The Tech Interactive | Week 7 Reflection
Alisha: To this end, I met with Elijah, the head chef at Narnia, to discuss his relationship to food, produce, and sustainability in general. My initial talk with him was fascinating and I think there will be a lot of potentially useful content. Elijah was so incredibly knowledgeable about sustainable agriculture and the passion he has for his job, and life, in general, was beyond infectious. He is extremely deliberate about the choices he makes both inside and outside of the kitchen, making sure to responsibly source all of his produce, to treat all of his produce with respect, and to minimize wastage. After talking with him for a couple of hours, he seemed incredibly excited about the prospect of being included in the community voices exhibit and, as such, I am extremely excited to interview him. I am currently in the process of scheduling a formal interview time with him, however, I want to wait until after our group meeting on Sunday to make any firm plans.
Reflecting on my experience speaking with Elijah, both Elijah and I are very talkative and easily distracted. As such, I anticipate that many of the follow-up questions I ask during the interview will need to be both succinct and direct—I am cautious of having to sift through too much audio in the editing process! Furthermore, Elijah does not typically allow people to audio record him and, as such, is a little nervous about the formalities of the process. For this reason, I think that my decision to meet before the interview and establish a more genuine connection was very productive. This being said, I still anticipate that the interview will take quite some time due to the need to re-record audio.
Throughout the weekend, I will be reviewing and utilizing, the notes from my conversation with Elijah to construct potential interview questions which I hope to run by the group at our meeting on Sunday. Additionally, I will be working to follow up with my other main lead—a family affected by the recent California wildfires.
Natalie: During this week, I was able to make progress on finding a lead. I'm really excited about this lead as it incorporates two of my interests, environmental justice and farming. After class on Wednesday, I attended Haleh Zandi's lecture at the Stanford O'Donohue Educational Farm. This lecture was a part of the environmental justice speaker series that is being hosted by Emily Polk and Sibyl Diver for their Introduction to Environmental Justice course. Haleh is the co-founder and co-director of the Bay Area organization, Planting Justice. Planting Justice's motto is "grow food, grow jobs, grow community" and they operate a nursery, urban farm and community gardens throughout Oakland and the greater Bay Area. Their organization is unique in that they focus specifically on trying to hire formally incarcerated people and do what they can to support those who are excessively negatively effected by mass incarceration. I had a chance to speak to Haleh after her lecture and explained our project to her. She seemed really excited and interested in participating and being interviewed. I think this could be a really promising lead, however there is one caveat. After some email correspondence Haleh suggested November 21st as the date when we could conduct the interview. However, this is during the week right before Thanksgiving break which was our team and Danny's goal for when we should have all the interviews conducted by. I'm going to check and see if Haleh would be able to do an earlier date, however if not I think this would be a good thing to discuss with Danny about whether or not it would be okay to conduct this interview so late or if it should be a lead that should be left for the Tech Interactive team to follow up on later.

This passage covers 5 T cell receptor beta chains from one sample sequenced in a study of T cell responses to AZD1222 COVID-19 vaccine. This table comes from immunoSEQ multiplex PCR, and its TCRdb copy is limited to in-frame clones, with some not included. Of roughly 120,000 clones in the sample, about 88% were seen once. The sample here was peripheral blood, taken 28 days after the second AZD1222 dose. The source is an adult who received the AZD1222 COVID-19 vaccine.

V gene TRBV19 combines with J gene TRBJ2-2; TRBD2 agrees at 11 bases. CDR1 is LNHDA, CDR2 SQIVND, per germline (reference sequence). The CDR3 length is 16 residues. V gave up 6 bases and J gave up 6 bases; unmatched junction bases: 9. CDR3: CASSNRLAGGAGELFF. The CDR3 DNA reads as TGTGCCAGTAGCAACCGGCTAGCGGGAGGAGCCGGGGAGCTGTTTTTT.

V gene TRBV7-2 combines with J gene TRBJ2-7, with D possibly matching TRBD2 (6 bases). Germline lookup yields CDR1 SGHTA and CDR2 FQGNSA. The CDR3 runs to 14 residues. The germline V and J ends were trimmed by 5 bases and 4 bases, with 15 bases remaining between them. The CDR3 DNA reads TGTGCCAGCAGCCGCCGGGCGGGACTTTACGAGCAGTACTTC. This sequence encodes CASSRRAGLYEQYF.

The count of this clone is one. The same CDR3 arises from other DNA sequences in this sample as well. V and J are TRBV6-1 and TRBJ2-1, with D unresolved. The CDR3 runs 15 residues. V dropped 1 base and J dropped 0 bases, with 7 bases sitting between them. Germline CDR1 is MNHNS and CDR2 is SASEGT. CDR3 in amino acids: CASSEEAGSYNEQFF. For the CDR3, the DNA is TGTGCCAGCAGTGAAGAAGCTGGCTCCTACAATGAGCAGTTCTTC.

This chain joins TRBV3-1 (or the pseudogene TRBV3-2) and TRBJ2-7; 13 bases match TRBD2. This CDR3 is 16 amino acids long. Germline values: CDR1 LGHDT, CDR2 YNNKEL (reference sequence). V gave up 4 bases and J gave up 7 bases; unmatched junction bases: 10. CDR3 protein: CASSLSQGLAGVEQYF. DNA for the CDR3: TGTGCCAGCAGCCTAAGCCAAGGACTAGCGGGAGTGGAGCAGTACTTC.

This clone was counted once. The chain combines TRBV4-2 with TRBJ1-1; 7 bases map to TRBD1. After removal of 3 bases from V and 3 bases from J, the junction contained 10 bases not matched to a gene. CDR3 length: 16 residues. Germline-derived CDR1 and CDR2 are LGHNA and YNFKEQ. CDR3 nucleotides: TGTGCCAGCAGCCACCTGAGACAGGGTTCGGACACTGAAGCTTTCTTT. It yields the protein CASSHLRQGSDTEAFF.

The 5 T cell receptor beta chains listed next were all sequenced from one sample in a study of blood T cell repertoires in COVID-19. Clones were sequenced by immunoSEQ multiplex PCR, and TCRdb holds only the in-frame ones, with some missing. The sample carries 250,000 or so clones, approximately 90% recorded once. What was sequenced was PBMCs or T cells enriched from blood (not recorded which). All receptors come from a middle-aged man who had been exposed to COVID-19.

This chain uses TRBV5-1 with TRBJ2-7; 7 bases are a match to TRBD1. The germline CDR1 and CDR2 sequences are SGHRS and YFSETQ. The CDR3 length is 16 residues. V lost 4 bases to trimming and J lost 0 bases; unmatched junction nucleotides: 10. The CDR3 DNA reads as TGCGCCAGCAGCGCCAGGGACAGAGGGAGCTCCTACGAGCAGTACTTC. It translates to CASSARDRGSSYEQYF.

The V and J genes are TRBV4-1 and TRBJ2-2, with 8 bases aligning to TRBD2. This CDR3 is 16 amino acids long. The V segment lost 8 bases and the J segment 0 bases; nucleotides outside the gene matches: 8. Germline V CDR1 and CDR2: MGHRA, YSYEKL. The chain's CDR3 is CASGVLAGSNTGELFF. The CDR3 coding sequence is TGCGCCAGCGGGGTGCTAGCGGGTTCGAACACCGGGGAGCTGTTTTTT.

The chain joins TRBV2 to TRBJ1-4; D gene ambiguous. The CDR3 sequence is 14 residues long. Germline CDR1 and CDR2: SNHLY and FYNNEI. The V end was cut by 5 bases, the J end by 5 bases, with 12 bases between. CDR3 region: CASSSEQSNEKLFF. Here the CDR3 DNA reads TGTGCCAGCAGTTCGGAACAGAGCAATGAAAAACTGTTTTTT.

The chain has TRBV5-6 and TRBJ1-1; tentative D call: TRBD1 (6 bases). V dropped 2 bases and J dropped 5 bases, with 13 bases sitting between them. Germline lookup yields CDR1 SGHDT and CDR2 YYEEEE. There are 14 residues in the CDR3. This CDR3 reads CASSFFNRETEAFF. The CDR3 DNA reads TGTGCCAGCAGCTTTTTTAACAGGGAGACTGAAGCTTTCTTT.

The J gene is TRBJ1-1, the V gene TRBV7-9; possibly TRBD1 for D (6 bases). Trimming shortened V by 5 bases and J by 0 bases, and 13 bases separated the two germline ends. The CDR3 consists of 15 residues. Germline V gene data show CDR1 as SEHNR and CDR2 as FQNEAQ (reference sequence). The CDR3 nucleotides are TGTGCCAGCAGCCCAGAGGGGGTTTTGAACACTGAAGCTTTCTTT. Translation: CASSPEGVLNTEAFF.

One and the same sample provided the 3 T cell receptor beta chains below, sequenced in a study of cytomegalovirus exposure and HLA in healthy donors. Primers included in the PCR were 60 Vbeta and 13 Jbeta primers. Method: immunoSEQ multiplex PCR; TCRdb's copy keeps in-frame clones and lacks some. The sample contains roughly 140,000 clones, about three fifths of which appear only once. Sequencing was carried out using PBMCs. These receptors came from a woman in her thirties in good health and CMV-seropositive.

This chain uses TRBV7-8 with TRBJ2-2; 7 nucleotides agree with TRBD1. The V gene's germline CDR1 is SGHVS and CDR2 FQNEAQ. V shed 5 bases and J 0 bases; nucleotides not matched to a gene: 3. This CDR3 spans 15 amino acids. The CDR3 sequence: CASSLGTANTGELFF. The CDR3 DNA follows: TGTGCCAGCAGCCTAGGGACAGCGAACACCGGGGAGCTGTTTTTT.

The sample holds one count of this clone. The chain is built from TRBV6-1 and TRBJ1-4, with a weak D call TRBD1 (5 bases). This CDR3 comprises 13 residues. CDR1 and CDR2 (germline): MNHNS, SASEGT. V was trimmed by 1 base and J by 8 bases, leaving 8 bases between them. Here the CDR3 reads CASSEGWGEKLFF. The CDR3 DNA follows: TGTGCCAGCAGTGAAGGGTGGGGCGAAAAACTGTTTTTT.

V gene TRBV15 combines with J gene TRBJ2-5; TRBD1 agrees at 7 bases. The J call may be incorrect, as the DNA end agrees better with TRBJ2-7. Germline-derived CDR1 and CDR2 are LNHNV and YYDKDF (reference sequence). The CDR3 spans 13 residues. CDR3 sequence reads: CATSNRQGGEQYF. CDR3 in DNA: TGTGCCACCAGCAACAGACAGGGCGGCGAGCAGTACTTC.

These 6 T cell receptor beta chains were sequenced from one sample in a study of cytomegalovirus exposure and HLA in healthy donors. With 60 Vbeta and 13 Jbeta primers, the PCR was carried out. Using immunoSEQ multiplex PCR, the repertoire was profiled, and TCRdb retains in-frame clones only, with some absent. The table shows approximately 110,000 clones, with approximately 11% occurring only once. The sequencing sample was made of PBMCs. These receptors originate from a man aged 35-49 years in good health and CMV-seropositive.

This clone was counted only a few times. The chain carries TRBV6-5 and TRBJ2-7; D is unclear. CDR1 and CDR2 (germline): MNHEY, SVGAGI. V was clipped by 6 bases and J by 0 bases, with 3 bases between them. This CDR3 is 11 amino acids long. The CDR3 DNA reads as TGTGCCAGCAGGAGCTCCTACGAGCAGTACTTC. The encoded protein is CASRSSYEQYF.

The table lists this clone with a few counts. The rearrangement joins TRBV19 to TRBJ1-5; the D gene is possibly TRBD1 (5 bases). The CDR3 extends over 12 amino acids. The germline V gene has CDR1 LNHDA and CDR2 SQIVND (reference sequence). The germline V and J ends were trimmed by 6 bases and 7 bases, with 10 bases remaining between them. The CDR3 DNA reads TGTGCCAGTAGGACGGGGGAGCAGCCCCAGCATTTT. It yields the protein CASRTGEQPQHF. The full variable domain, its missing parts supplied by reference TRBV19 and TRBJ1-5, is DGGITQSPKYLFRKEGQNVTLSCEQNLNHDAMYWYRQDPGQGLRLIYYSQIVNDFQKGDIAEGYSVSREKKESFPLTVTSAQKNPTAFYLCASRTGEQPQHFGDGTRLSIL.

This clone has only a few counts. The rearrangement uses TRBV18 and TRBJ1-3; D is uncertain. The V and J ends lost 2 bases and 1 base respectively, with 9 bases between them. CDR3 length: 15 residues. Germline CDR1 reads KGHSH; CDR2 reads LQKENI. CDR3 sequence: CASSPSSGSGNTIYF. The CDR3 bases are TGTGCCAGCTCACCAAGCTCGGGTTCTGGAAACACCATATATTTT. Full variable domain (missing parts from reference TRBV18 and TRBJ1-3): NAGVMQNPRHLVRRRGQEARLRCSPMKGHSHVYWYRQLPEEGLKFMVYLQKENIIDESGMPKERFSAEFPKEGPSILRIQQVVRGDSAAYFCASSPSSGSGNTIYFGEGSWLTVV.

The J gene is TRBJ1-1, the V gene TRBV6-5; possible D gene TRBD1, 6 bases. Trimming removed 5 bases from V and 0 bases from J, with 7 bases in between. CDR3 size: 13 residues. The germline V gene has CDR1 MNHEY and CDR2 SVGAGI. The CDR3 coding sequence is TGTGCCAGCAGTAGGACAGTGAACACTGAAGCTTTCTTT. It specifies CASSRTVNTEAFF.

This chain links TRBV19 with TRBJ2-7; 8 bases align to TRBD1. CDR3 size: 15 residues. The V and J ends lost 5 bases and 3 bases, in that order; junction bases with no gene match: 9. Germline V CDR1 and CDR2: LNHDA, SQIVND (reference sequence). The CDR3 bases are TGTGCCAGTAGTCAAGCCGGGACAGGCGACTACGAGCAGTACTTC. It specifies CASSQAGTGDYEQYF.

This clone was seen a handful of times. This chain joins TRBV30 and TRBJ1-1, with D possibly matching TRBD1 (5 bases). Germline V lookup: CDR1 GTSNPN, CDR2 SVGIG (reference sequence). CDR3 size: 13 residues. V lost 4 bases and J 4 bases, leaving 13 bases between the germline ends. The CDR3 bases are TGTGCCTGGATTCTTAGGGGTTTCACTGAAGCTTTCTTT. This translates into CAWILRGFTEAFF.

Keona: This week, I went to the Downtown Palo Alto farmers’ Market and interviewed two farmers, Ben and Lisa. Through this field work, we learned a lot about the interview process and what we need to collect at the next farmers’ market we attend. Reflecting on my interviewing skills, I need to be more assertive––though I am glad that I was conscious of their circumstances and needs. At this point I need to find a balance between assertiveness and consideration, and in the case of the farmers’ market, I feel I could have been more of the former. For Ben’s interview, for instance, he began a sentence with “It has been…” instead of “Climate change has been…”; Unfortunately, I did notice during Ben’s the interview that his first sentence was not a complete one––which the Handbook explains to avoid by asking the interviewee to repeat the sentence as a complete one––but I did not quite know how to interrupt him or follow up on it, especially since he immediately turned around and went back to helping his coworkers pack up after he finished talking. I will adjust accordingly and preface my interview questions with multiple requests to speak in complete sentences with defined subjects. Danny recommended us to treat the handbook as a checklist for future interviews, which is a necessary adjustment I will make. As for the next farmers’ market, we will collect ambient recordings for to include in Lisa and Ben’s interviews and take more photos of vegetables, signage, hands, etc for the slideshows for the Downtown Palo Alto market interviews. (Assuming, of course that we set the context of the story as a farmer's market).